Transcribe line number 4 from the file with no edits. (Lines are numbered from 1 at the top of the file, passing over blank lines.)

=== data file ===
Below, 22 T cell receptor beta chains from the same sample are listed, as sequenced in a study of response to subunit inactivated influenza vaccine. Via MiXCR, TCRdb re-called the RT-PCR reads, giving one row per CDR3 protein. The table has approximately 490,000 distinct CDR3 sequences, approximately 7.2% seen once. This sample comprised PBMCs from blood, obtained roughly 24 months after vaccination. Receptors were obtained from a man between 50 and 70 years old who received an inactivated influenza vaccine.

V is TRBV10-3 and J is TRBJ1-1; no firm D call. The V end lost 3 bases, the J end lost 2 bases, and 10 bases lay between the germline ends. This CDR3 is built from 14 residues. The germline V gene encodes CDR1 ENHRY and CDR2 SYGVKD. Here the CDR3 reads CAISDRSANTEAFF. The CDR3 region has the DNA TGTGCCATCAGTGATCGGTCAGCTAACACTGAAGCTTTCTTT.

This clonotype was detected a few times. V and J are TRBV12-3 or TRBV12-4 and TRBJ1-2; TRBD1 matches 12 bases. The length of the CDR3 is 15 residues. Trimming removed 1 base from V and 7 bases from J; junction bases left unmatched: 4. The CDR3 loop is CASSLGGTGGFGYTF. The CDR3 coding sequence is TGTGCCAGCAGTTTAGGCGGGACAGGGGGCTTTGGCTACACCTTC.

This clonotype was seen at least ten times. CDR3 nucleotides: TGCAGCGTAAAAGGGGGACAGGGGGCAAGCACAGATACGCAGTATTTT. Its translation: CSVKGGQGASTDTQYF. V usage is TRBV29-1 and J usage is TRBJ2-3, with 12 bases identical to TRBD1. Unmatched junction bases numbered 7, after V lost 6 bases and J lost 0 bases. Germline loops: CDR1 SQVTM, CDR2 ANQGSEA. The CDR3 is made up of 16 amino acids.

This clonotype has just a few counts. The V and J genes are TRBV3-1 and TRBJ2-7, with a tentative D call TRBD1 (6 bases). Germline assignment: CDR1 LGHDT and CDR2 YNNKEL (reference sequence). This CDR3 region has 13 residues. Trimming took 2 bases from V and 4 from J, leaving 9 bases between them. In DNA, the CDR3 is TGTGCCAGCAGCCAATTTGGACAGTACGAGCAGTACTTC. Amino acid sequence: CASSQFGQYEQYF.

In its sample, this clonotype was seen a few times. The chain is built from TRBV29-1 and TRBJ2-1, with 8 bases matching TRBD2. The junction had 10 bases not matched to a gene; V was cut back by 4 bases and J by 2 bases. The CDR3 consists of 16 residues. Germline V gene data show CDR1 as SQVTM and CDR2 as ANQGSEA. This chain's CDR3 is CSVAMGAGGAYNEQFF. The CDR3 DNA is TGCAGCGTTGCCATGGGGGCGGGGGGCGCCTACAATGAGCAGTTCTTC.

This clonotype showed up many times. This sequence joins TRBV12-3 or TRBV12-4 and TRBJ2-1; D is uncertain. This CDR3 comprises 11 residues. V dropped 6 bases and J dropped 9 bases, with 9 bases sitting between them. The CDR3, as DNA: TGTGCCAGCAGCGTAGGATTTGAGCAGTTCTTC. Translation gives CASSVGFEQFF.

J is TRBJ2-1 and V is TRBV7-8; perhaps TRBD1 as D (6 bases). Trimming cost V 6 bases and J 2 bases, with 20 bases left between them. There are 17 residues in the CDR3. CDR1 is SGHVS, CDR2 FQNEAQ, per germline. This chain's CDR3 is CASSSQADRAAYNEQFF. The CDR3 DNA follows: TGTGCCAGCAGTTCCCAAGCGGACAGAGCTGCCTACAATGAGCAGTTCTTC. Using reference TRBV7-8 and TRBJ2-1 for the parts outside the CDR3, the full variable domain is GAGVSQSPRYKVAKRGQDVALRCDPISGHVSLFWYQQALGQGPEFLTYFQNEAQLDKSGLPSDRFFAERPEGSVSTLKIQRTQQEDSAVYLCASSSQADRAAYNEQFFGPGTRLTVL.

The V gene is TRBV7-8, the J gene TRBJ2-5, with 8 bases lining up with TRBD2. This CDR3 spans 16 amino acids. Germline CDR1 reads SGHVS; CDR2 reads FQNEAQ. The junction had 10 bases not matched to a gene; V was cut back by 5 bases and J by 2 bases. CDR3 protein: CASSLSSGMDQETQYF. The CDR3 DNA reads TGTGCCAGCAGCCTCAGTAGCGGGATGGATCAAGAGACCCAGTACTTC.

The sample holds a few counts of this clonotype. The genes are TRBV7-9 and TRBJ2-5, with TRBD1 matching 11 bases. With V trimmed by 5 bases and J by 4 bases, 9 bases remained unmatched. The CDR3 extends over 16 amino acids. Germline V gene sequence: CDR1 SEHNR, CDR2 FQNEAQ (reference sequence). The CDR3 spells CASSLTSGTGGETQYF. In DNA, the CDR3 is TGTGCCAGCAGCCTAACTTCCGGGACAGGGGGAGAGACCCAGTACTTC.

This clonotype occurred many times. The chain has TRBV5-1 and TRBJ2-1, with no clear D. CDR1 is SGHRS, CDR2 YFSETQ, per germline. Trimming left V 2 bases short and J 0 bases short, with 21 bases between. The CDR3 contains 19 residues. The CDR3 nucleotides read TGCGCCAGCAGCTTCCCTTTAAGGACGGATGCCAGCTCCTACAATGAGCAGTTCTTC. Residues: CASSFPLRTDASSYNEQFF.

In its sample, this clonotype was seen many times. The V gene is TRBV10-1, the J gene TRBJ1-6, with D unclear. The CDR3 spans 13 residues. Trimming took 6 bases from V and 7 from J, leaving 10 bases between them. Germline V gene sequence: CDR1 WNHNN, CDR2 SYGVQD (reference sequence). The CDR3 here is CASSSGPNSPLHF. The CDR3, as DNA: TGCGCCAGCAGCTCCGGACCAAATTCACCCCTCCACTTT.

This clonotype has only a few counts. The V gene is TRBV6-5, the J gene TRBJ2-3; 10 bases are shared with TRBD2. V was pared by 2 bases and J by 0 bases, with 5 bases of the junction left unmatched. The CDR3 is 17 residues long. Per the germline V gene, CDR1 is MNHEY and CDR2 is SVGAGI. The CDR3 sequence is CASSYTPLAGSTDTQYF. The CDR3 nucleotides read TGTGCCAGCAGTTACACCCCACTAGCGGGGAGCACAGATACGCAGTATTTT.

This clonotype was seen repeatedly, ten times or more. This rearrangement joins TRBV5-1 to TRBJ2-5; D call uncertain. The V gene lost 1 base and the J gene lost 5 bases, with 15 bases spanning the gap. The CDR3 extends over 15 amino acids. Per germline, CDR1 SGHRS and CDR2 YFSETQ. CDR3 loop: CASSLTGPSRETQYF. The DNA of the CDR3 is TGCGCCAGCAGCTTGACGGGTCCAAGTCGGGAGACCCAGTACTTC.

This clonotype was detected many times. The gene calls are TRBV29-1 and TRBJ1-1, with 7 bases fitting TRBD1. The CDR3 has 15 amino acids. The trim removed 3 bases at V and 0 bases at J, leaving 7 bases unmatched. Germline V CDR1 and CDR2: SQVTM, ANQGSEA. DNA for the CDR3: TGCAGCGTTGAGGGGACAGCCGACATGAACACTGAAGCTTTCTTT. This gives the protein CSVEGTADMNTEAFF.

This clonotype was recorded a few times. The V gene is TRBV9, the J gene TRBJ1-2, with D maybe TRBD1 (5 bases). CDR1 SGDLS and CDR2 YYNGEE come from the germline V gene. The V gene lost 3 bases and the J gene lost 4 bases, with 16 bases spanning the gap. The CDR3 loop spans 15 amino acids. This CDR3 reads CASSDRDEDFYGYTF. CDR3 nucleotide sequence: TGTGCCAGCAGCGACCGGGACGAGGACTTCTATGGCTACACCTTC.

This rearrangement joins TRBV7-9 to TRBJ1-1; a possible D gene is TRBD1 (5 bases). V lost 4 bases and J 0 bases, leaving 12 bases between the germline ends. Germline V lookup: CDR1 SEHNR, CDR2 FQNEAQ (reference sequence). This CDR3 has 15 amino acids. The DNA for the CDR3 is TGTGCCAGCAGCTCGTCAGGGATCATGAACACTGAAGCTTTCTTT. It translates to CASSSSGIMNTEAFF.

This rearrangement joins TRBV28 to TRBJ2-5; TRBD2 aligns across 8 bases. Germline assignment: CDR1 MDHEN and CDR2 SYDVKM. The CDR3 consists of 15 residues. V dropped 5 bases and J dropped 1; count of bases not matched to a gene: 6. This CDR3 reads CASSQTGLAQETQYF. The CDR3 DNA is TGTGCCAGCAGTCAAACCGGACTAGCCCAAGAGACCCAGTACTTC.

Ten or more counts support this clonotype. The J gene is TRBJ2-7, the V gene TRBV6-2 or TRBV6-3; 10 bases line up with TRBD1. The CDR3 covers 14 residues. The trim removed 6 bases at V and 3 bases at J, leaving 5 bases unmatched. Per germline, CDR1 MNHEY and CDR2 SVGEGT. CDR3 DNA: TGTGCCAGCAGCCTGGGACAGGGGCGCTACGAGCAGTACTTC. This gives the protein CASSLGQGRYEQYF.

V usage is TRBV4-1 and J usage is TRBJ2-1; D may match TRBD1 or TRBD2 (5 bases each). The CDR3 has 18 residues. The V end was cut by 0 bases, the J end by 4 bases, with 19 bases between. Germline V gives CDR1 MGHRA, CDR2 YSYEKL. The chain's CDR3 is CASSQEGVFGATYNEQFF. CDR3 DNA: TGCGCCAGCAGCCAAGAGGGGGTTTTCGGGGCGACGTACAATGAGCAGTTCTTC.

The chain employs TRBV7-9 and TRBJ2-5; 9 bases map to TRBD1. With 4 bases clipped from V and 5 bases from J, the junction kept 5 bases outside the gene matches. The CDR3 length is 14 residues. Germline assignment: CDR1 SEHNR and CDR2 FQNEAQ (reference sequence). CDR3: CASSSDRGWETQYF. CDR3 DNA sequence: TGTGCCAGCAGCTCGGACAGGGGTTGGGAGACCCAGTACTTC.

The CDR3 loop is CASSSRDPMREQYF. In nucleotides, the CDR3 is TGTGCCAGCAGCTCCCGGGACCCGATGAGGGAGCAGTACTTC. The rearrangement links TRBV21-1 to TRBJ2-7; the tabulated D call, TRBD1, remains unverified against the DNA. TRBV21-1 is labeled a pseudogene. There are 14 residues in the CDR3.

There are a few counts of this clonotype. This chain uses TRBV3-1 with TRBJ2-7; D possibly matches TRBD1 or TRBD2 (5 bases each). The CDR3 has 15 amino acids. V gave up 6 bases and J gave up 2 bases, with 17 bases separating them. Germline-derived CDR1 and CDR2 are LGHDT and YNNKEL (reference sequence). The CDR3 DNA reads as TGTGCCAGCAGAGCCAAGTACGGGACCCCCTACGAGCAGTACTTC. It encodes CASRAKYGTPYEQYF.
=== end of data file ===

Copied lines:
This clonotype was seen at least ten times. CDR3 nucleotides: TGCAGCGTAAAAGGGGGACAGGGGGCAAGCACAGATACGCAGTATTTT. Its translation: CSVKGGQGASTDTQYF. V usage is TRBV29-1 and J usage is TRBJ2-3, with 12 bases identical to TRBD1. Unmatched junction bases numbered 7, after V lost 6 bases and J lost 0 bases. Germline loops: CDR1 SQVTM, CDR2 ANQGSEA. The CDR3 is made up of 16 amino acids.